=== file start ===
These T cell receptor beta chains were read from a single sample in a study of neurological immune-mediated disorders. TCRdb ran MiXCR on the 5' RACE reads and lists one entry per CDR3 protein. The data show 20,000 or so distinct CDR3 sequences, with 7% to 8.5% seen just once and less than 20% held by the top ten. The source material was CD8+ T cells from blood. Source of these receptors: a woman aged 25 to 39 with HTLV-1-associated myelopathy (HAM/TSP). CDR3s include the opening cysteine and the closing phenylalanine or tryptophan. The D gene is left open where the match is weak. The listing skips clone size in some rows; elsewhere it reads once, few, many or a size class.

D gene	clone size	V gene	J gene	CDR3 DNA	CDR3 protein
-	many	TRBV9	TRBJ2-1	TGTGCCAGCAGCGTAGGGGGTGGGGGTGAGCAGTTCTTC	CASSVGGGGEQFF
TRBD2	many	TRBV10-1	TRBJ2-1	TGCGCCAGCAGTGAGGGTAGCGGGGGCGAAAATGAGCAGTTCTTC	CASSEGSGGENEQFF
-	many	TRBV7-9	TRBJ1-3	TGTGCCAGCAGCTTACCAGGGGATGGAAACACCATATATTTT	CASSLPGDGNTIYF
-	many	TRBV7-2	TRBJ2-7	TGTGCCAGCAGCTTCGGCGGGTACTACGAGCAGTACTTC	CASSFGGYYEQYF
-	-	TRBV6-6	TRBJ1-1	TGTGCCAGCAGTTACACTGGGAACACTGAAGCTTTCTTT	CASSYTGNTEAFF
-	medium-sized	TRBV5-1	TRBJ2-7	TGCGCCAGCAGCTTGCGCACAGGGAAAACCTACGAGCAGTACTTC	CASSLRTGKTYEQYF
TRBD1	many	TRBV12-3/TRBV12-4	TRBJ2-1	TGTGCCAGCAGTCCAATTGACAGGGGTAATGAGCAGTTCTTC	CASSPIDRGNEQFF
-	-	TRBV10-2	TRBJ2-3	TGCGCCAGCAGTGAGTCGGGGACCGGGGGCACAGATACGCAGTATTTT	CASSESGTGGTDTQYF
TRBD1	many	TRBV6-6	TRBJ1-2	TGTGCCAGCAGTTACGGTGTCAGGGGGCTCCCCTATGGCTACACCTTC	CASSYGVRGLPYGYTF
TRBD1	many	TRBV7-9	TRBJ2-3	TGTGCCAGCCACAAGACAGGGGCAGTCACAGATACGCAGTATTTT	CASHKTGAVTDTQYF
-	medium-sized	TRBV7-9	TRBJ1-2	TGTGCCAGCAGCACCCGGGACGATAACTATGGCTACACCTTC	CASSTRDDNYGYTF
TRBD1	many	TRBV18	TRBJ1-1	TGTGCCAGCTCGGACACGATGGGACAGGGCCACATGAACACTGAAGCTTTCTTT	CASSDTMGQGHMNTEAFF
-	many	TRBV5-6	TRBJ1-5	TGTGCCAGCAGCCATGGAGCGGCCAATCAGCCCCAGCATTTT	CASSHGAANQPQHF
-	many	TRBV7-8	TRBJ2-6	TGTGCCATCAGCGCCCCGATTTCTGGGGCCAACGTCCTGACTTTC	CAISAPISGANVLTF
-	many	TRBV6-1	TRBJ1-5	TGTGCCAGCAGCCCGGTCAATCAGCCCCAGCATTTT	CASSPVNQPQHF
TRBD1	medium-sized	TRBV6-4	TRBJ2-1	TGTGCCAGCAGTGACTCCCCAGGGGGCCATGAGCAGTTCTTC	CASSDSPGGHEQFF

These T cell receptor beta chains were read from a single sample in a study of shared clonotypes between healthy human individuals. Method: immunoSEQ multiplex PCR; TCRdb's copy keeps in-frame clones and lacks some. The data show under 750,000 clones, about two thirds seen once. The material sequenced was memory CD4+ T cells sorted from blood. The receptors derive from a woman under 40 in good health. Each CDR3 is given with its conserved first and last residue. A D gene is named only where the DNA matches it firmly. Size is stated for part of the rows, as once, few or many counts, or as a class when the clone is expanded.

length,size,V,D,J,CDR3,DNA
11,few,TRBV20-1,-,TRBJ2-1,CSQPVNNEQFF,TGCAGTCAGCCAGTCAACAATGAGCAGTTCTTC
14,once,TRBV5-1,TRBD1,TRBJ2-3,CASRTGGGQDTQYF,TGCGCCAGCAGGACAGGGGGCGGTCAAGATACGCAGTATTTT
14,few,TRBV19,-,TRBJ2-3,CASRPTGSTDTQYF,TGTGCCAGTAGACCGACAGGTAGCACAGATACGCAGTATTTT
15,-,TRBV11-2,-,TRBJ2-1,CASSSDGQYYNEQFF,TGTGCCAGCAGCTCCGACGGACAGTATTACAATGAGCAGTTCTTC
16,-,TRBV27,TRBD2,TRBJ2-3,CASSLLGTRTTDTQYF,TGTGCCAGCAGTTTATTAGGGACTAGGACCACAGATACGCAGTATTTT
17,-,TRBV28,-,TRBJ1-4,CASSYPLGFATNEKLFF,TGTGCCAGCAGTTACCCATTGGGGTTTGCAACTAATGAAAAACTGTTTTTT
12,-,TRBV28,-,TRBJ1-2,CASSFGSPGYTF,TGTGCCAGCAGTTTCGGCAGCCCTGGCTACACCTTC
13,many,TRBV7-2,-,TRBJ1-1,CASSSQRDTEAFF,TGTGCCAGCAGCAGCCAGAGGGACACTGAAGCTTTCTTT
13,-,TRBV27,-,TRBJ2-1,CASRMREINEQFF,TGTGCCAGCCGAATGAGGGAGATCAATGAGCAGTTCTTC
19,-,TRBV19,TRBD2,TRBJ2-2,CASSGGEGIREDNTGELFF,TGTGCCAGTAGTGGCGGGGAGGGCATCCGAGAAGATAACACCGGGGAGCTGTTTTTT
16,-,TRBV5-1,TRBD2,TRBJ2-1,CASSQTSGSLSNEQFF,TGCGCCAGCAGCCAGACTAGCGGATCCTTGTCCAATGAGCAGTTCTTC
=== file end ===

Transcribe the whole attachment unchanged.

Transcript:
These T cell receptor beta chains were read from a single sample in a study of neurological immune-mediated disorders. TCRdb ran MiXCR on the 5' RACE reads and lists one entry per CDR3 protein. The data show 20,000 or so distinct CDR3 sequences, with 7% to 8.5% seen just once and less than 20% held by the top ten. The source material was CD8+ T cells from blood. Source of these receptors: a woman aged 25 to 39 with HTLV-1-associated myelopathy (HAM/TSP). CDR3s include the opening cysteine and the closing phenylalanine or tryptophan. The D gene is left open where the match is weak. The listing skips clone size in some rows; elsewhere it reads once, few, many or a size class.

D gene	clone size	V gene	J gene	CDR3 DNA	CDR3 protein
-	many	TRBV9	TRBJ2-1	TGTGCCAGCAGCGTAGGGGGTGGGGGTGAGCAGTTCTTC	CASSVGGGGEQFF
TRBD2	many	TRBV10-1	TRBJ2-1	TGCGCCAGCAGTGAGGGTAGCGGGGGCGAAAATGAGCAGTTCTTC	CASSEGSGGENEQFF
-	many	TRBV7-9	TRBJ1-3	TGTGCCAGCAGCTTACCAGGGGATGGAAACACCATATATTTT	CASSLPGDGNTIYF
-	many	TRBV7-2	TRBJ2-7	TGTGCCAGCAGCTTCGGCGGGTACTACGAGCAGTACTTC	CASSFGGYYEQYF
-	-	TRBV6-6	TRBJ1-1	TGTGCCAGCAGTTACACTGGGAACACTGAAGCTTTCTTT	CASSYTGNTEAFF
-	medium-sized	TRBV5-1	TRBJ2-7	TGCGCCAGCAGCTTGCGCACAGGGAAAACCTACGAGCAGTACTTC	CASSLRTGKTYEQYF
TRBD1	many	TRBV12-3/TRBV12-4	TRBJ2-1	TGTGCCAGCAGTCCAATTGACAGGGGTAATGAGCAGTTCTTC	CASSPIDRGNEQFF
-	-	TRBV10-2	TRBJ2-3	TGCGCCAGCAGTGAGTCGGGGACCGGGGGCACAGATACGCAGTATTTT	CASSESGTGGTDTQYF
TRBD1	many	TRBV6-6	TRBJ1-2	TGTGCCAGCAGTTACGGTGTCAGGGGGCTCCCCTATGGCTACACCTTC	CASSYGVRGLPYGYTF
TRBD1	many	TRBV7-9	TRBJ2-3	TGTGCCAGCCACAAGACAGGGGCAGTCACAGATACGCAGTATTTT	CASHKTGAVTDTQYF
-	medium-sized	TRBV7-9	TRBJ1-2	TGTGCCAGCAGCACCCGGGACGATAACTATGGCTACACCTTC	CASSTRDDNYGYTF
TRBD1	many	TRBV18	TRBJ1-1	TGTGCCAGCTCGGACACGATGGGACAGGGCCACATGAACACTGAAGCTTTCTTT	CASSDTMGQGHMNTEAFF
-	many	TRBV5-6	TRBJ1-5	TGTGCCAGCAGCCATGGAGCGGCCAATCAGCCCCAGCATTTT	CASSHGAANQPQHF
-	many	TRBV7-8	TRBJ2-6	TGTGCCATCAGCGCCCCGATTTCTGGGGCCAACGTCCTGACTTTC	CAISAPISGANVLTF
-	many	TRBV6-1	TRBJ1-5	TGTGCCAGCAGCCCGGTCAATCAGCCCCAGCATTTT	CASSPVNQPQHF
TRBD1	medium-sized	TRBV6-4	TRBJ2-1	TGTGCCAGCAGTGACTCCCCAGGGGGCCATGAGCAGTTCTTC	CASSDSPGGHEQFF

These T cell receptor beta chains were read from a single sample in a study of shared clonotypes between healthy human individuals. Method: immunoSEQ multiplex PCR; TCRdb's copy keeps in-frame clones and lacks some. The data show under 750,000 clones, about two thirds seen once. The material sequenced was memory CD4+ T cells sorted from blood. The receptors derive from a woman under 40 in good health. Each CDR3 is given with its conserved first and last residue. A D gene is named only where the DNA matches it firmly. Size is stated for part of the rows, as once, few or many counts, or as a class when the clone is expanded.

length,size,V,D,J,CDR3,DNA
11,few,TRBV20-1,-,TRBJ2-1,CSQPVNNEQFF,TGCAGTCAGCCAGTCAACAATGAGCAGTTCTTC
14,once,TRBV5-1,TRBD1,TRBJ2-3,CASRTGGGQDTQYF,TGCGCCAGCAGGACAGGGGGCGGTCAAGATACGCAGTATTTT
14,few,TRBV19,-,TRBJ2-3,CASRPTGSTDTQYF,TGTGCCAGTAGACCGACAGGTAGCACAGATACGCAGTATTTT
15,-,TRBV11-2,-,TRBJ2-1,CASSSDGQYYNEQFF,TGTGCCAGCAGCTCCGACGGACAGTATTACAATGAGCAGTTCTTC
16,-,TRBV27,TRBD2,TRBJ2-3,CASSLLGTRTTDTQYF,TGTGCCAGCAGTTTATTAGGGACTAGGACCACAGATACGCAGTATTTT
17,-,TRBV28,-,TRBJ1-4,CASSYPLGFATNEKLFF,TGTGCCAGCAGTTACCCATTGGGGTTTGCAACTAATGAAAAACTGTTTTTT
12,-,TRBV28,-,TRBJ1-2,CASSFGSPGYTF,TGTGCCAGCAGTTTCGGCAGCCCTGGCTACACCTTC
13,many,TRBV7-2,-,TRBJ1-1,CASSSQRDTEAFF,TGTGCCAGCAGCAGCCAGAGGGACACTGAAGCTTTCTTT
13,-,TRBV27,-,TRBJ2-1,CASRMREINEQFF,TGTGCCAGCCGAATGAGGGAGATCAATGAGCAGTTCTTC
19,-,TRBV19,TRBD2,TRBJ2-2,CASSGGEGIREDNTGELFF,TGTGCCAGTAGTGGCGGGGAGGGCATCCGAGAAGATAACACCGGGGAGCTGTTTTTT
16,-,TRBV5-1,TRBD2,TRBJ2-1,CASSQTSGSLSNEQFF,TGCGCCAGCAGCCAGACTAGCGGATCCTTGTCCAATGAGCAGTTCTTC